As to the psalm itself:
    – Was the maternal metaphor commonly used of a polis?

    – Comparing your translation to my NABRE (based on the MT), I’m intrigued by a grammatical difference in 6-7. You’ve got past tense (founded) then future (will record); NABRE has future (will establish) then present (notes). Any comments?

    – “Other-dears” is adorable. NABRE has Philistia, home of the Philistines: quite the opposite connotation! Are you translating literally here in order to overcome that connotation and bring out the philos root? Or is there something else going on here?

    – v7 is quite different! NABRE has “All my springs are in you”. Are there really no springs or fountains in the Greek? What do you make of this difference? (if anything?)

  3. February 24, 2012 7:05 am

    Theophrastus,

    My post may have been too ambitious and too long here to easily follow. Thanks for commenting on where it’s not clear.

    You note: “The line means to cause those in Rahab and Babyonia to remember. Much more interesting is how negative mentions of Rahab are deleted …, for example, in the translation from Hebrew [to Greek in] Psalm 89:11.”

    Yes, at the beginning of my post, I tried to make clear:

    “We will look here at a Greeked Psalm that references Egypt in the veiled way the Hebrew seems to.”

    To me, it’s much more interesting that this particular Psalm retains or glosses רַ֥הַב as Ρααβ than that Ps 89:11 (rather expectedly) has deleted from the Hebrew any reference to the place in the Hellene version. Though there’s no literary spark or any interpretative spin in our Psalm here at this point may seem dull; and yet, it’s still interesting because the Psalm, as you note, is referring in this place to diaspora Jews, and it is their descendants much later — in Egypt again — who are making sure the text — in Greek now — refers to Rahab, such a rare veiled (insider) term in the scope of the Hebrew Bible, much more so veiled (if still retained) in the Greek version, in our Psalm.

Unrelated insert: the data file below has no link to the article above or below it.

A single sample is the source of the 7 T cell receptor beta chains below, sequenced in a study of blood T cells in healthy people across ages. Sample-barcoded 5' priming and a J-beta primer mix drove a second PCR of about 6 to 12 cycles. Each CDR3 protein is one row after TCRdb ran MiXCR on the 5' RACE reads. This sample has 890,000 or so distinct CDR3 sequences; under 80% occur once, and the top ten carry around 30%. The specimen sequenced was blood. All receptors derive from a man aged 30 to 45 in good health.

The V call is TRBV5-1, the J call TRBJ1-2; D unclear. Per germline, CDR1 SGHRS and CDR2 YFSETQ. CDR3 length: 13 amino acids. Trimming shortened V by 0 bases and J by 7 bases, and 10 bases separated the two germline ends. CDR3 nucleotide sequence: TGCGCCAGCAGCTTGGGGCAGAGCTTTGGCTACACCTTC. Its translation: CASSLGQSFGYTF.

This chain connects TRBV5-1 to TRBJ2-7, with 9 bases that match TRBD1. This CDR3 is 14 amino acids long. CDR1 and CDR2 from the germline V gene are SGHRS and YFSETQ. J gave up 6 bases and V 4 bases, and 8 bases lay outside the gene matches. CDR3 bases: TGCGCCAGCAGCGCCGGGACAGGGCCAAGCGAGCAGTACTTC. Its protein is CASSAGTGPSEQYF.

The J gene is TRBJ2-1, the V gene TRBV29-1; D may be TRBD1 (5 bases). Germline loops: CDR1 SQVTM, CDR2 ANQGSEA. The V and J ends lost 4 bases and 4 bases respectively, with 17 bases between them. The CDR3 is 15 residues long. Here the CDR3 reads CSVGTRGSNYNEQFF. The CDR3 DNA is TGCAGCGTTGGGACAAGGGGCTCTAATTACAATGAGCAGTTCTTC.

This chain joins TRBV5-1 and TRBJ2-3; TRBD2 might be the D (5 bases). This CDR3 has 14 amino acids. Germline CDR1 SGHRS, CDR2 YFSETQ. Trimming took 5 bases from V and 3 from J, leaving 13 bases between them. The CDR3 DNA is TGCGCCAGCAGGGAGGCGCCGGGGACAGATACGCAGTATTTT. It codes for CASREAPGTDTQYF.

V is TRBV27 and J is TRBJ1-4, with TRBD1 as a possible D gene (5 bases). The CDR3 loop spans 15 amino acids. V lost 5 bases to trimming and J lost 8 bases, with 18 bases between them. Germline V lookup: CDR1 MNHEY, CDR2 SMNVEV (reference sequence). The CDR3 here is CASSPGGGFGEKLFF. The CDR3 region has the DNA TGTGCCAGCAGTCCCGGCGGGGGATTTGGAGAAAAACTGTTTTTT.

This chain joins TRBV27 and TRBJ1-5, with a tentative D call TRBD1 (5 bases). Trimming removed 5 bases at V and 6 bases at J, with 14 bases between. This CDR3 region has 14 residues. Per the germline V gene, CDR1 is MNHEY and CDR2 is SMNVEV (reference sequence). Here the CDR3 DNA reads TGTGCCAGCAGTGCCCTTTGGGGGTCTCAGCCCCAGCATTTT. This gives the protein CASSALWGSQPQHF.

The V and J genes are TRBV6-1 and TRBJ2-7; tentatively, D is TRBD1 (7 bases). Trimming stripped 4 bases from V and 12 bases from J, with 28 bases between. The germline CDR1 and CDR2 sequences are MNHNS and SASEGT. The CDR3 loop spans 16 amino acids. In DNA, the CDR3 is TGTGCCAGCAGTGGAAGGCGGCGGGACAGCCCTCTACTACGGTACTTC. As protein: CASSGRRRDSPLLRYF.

You also say: “Zion as mother is a straightforward interpretation of the text; it adds something, I grant, but nothing outside mainstream Jewish thought”

    Again, I find this very interesting. First, the use of an explicit Greek metaphor, after all that Aristotle theorized about metaphor, marks this Hebrew Psalm, brings to the fore that only implied Hebrew-text notion. Second, then, that Jewish translators are using Greek rhetoric to highlight what you note is “mainstream Jewish thought” demonstrates that, long before the author of the Letter of Aristeas ever innovated the way Honigman shows he does, these LXX translators themselves were inventive: “the form is Greek, but the thematic material is Jewish.” Maybe the author of the Letter is following their moves, is imitating them. But I think there can be little question that the LXX translators were first in playing Aristotle’s forms on Hebraic themes.

    Finally, you are confused by one of my comments. And you add: “Aristeas, as you know, only talks about the translation of the Pentateuch. Comparing Aristeas with the Greek Psalter is anachronistic.”

    Well, again, my post is long and includes perhaps too much to follow easily. I never said, however, that the Letter (either its author or its narrator) talked about the LXX Psalms. Honigman sets out the dates speculated, and I’ve put those in my post. But no one knows for sure how late the translation of the Psalms was. Maybe some day we’ll know certainly whether the LXX Psalms translators read the Letter or whether the author of the Letter read their Greek Psalms or whether neither read either. But that wasn’t my point at all. Let me repeat the bit you quoted of me, and show that I’m asking a rhetorical question, suggesting that the Psalm translators, like the author of the Letter, idealize and maybe fictionalize Jerusalem:

    “Honigman says the author (and perhaps even the narrator) of the Letter of Aristeas, narrating the myth of the LXX translation [of the Pentateuch], ‘idealized and broadly’ fictionalized Jerusalem. Do the LXX translators [of this Psalm, which the author of the Letter might never have seen] themselves do this?”

  4. February 24, 2012 7:39 am

    Victoria,

    Thanks for reading. And thank you now for joining in the conversation!

    Honigman’s working hypothesis, as Theophrastus suggests in our earlier discussions around another post, is not the mainstream view. Her’s is an expensive book, but if you can find a copy, I think you’ll be able to follow her assertions. In this post, I’ve tried to make clear in the excerpts how she’s developing her ideas; but do note how she hedges them too.